In the first place, unless there is some special situation where you live, no vehicle's warranty or performance is affected by the brand of tire which they use. In some countries, the importer of the vehicle actually changes the brand of tire from the one installed in the factory for business reasons that have nothing to do with the manufacturer.

The things you need to watch for when you are changing tires is to make sure that you have a size which is close to the original size recommended by the manufacturer. My recommendation is to not change to any tire which is more than 2% larger or smaller. Next, make sure that the load rating -- that is the amount of weight it is designed to carry is equal to or greater than your original tire, and that the speed rating is equal to or above that maximum speed which you are likely to drive.

If you keep these two points in mind, and ask a reliable tire dealer to assist you should be able to change to different tires that will serve you well without experiencing any problems.

TG

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Tire Concerns: do all saturns use tire size 195/60/15?

by Maria Elena
(Temecula, CA)

I am planning to buy a used 2002 saturn and would like to know if all saturn station wagons use same size tire.

Editorial Comment:

It is quite common for certain brands of cars to change tire and wheel sizes from one year to the next, while others may continue to use the same sizes fro several years in a row.

It is even common for cars of one make to have different tire and wheel sizes depending on what country they are sold in so if, you might have had a certain car in one country you could go to another and find that the same car uses a different size.

The only way to know for sure is if you were to specify what year and model of Saturn you want to compare to another and then try searching for a tire for that vehicle at an on-line shopping site like tirerack.com.

TG

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Does tire size matter-- much

by Rick
(Allentown)

I have a 2002 Chevy S10 2 wheel drive with a wheel base of 4600. My factory tire size is 205/75/R15

Can I use a 235/70/R15 will there be any problems if I use this size?

Editorial Comment:

To begin with, you might note that in the 235/70 tire you have a wider tire but by reducing the aspect ratio from 75 to 70 you are partially compensating for the extra width so that the height of the tire is not as high as it would be if you had used a 235/75 tire.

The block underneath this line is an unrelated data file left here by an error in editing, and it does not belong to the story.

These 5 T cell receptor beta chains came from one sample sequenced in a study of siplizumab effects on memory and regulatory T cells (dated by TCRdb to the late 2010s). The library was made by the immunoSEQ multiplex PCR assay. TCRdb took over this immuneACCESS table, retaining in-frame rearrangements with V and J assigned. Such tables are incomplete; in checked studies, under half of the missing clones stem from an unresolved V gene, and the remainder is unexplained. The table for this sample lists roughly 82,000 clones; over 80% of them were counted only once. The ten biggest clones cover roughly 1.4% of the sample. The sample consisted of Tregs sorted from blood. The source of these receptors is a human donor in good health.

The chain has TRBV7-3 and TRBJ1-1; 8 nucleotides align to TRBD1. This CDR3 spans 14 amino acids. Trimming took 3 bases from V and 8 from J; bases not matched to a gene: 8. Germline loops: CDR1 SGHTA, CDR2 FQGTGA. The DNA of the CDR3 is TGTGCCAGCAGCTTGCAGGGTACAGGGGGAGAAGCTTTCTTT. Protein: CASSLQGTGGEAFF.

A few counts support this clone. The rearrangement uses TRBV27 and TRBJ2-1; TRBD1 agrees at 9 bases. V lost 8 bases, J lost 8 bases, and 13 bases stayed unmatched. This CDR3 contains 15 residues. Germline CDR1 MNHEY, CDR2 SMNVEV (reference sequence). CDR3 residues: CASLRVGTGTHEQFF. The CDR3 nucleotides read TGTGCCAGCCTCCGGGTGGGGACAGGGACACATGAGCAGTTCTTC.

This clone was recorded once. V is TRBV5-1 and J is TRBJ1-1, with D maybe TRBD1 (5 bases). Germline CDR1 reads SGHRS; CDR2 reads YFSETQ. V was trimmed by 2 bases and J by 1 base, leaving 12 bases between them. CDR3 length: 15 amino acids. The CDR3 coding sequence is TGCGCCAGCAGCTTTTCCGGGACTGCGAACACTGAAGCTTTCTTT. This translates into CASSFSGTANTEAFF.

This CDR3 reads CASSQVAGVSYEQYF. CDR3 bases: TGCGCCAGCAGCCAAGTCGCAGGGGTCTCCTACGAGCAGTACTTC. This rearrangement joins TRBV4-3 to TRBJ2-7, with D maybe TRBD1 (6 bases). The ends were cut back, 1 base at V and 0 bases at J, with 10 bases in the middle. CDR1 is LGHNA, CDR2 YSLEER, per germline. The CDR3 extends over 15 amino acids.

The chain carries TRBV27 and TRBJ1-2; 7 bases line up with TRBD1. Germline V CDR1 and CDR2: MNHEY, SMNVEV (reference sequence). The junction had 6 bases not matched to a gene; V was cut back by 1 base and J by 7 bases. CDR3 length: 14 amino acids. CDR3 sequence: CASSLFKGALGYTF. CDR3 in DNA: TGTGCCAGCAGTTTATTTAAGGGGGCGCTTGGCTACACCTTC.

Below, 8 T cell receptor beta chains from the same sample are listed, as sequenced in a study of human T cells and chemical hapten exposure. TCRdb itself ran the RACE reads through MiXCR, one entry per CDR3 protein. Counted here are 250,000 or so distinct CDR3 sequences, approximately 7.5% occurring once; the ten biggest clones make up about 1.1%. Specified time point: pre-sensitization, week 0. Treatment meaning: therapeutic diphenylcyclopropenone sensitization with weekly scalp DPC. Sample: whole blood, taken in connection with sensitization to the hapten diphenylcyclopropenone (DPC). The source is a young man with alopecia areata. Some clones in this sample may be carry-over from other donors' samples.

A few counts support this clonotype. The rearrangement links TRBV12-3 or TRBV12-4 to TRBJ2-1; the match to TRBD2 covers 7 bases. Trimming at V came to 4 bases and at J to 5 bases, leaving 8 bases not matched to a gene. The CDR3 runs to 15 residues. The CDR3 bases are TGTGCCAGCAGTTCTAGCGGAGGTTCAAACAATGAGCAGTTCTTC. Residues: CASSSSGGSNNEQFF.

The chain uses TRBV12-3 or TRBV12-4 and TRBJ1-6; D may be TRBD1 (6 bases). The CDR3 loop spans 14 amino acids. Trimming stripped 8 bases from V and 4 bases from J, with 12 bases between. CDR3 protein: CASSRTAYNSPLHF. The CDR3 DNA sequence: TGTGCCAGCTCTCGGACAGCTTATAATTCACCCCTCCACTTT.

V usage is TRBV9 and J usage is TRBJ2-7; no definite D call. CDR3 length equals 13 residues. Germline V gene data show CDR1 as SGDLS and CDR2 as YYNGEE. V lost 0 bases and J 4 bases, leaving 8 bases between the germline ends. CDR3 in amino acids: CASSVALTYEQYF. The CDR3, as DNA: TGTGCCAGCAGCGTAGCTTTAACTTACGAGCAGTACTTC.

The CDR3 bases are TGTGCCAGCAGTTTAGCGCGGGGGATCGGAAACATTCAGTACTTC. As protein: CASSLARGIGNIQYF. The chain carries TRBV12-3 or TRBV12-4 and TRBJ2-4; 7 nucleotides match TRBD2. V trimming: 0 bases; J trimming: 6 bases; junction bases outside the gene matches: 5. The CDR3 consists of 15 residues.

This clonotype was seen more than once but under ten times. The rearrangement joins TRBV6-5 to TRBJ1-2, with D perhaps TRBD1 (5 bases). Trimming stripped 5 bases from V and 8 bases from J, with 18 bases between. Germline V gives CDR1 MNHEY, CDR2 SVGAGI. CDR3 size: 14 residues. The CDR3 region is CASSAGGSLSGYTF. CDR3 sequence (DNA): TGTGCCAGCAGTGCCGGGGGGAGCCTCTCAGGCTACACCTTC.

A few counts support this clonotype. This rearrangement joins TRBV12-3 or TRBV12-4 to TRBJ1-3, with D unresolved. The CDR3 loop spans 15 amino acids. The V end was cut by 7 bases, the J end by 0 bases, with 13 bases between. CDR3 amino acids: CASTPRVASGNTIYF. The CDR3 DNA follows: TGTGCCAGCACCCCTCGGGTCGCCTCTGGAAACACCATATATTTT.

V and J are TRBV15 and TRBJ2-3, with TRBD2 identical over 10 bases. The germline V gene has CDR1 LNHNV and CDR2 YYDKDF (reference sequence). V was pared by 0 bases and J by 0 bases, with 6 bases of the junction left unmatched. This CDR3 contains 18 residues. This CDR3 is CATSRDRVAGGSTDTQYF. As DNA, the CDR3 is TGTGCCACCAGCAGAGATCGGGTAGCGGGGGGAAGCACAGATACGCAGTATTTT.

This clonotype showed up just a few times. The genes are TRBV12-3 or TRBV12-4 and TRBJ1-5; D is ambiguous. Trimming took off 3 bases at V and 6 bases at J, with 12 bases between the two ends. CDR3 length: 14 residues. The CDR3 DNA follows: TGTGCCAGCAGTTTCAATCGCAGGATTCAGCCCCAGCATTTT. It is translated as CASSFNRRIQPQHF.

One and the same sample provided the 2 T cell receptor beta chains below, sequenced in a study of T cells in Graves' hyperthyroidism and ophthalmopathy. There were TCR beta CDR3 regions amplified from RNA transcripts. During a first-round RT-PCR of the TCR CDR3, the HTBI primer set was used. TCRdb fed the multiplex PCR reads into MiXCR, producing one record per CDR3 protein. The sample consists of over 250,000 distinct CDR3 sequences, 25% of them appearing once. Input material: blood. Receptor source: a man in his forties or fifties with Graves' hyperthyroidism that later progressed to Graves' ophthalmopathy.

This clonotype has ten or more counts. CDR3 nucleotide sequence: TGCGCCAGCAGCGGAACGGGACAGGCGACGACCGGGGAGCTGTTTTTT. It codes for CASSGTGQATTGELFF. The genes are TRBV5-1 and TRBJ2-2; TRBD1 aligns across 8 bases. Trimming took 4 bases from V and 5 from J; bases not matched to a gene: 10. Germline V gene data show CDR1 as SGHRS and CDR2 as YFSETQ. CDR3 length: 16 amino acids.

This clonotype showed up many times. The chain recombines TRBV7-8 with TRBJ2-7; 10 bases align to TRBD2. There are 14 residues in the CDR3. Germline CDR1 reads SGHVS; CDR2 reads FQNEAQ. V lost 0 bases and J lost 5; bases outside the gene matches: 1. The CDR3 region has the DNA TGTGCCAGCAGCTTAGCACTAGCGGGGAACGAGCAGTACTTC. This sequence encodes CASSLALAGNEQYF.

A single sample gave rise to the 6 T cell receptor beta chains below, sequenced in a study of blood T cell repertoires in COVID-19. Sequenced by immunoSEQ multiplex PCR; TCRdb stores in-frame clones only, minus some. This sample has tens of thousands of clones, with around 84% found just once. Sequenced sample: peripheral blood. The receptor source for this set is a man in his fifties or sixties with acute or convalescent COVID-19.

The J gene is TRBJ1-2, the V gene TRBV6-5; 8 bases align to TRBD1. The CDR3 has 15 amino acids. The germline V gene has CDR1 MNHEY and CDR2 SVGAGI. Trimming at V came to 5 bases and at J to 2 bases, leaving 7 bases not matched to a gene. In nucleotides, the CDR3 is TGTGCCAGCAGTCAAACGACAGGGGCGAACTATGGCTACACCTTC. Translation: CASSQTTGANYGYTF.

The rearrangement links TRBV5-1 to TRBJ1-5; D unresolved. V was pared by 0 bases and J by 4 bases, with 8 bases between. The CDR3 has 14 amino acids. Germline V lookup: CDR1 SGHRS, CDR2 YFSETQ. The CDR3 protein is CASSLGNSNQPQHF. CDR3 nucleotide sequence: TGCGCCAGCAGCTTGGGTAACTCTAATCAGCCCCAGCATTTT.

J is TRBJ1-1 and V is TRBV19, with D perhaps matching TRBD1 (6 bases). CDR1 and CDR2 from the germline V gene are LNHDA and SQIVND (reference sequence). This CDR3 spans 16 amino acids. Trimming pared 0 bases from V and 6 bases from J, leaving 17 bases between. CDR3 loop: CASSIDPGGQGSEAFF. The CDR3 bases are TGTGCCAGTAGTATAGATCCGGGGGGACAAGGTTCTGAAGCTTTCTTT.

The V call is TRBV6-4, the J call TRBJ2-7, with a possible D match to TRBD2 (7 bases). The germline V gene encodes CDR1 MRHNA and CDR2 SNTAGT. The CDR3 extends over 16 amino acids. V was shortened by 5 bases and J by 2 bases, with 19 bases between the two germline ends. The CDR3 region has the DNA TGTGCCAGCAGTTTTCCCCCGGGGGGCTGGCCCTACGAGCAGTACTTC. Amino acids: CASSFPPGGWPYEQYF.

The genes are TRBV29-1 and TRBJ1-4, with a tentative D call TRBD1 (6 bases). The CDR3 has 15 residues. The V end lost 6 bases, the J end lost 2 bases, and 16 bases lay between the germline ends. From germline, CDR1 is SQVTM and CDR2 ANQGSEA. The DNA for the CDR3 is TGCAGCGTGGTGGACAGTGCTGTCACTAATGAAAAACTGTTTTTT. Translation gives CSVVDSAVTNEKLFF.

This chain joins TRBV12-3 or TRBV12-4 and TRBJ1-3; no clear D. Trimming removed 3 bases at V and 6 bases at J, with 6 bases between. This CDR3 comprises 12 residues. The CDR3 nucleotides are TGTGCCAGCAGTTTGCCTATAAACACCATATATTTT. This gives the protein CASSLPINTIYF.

Check on our Tire Size Calculator and you'll see that the increased diameter is 0.85 inches which represents an increased size of about 3.12%. This may not seem like a large difference, but it is beyond the limit of 2.0 which experienced tire people generally recommend for best results.

With this difference in size you will see that you speedometer will show a speed which is 3% lower than what you are actually travelling and your fuel consumption will, under ordinary circumstances, drop by that same amount, provided that you are not driving more in lower gears to make up for the lower power transmission which reaches the road.

TG

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Will 195/65r15 tires fit 2001 Pontiac Grand Am rim?

by Randy
(PG, Canada)

I was recently given a new set of 195/65r15 all season tires off of a 2009 Toyota Corolla. I have a 2001 Pontiac Grand Am SE. I know the bolt pattern for the two cars are different, but I was wondering if I could have the 195/65r15's mounted onto the stock 2001 Grand Am rim? I haven't been able to find anything online that says yes they can be or not they can't be.

Editorial Comment:

Based on the information you have given the answer is: Maybe.

If you would have simply stated the size of the tires that are currently mounted on you 2001 Grand Am it would be easier to give you a possible answer. Simply stated, the OEM Grand Am Pontiac sold in 2001 was offered with both 15 and 16 inch rims. If your vehicle now has 16 inch rims, there is no way you can mount 15 inch tires on them.

From what I can determine the OEM size for 15 inch wheel was 215/60 so the rim diameter might not prove to be a problem except that all tires are designed to be fitted on a rim of a certain width. There is a certain degree of flexibility in their design, so that you can use rims which are slightly wider or narrower but only within about a 1 to 1 1/2 inch range.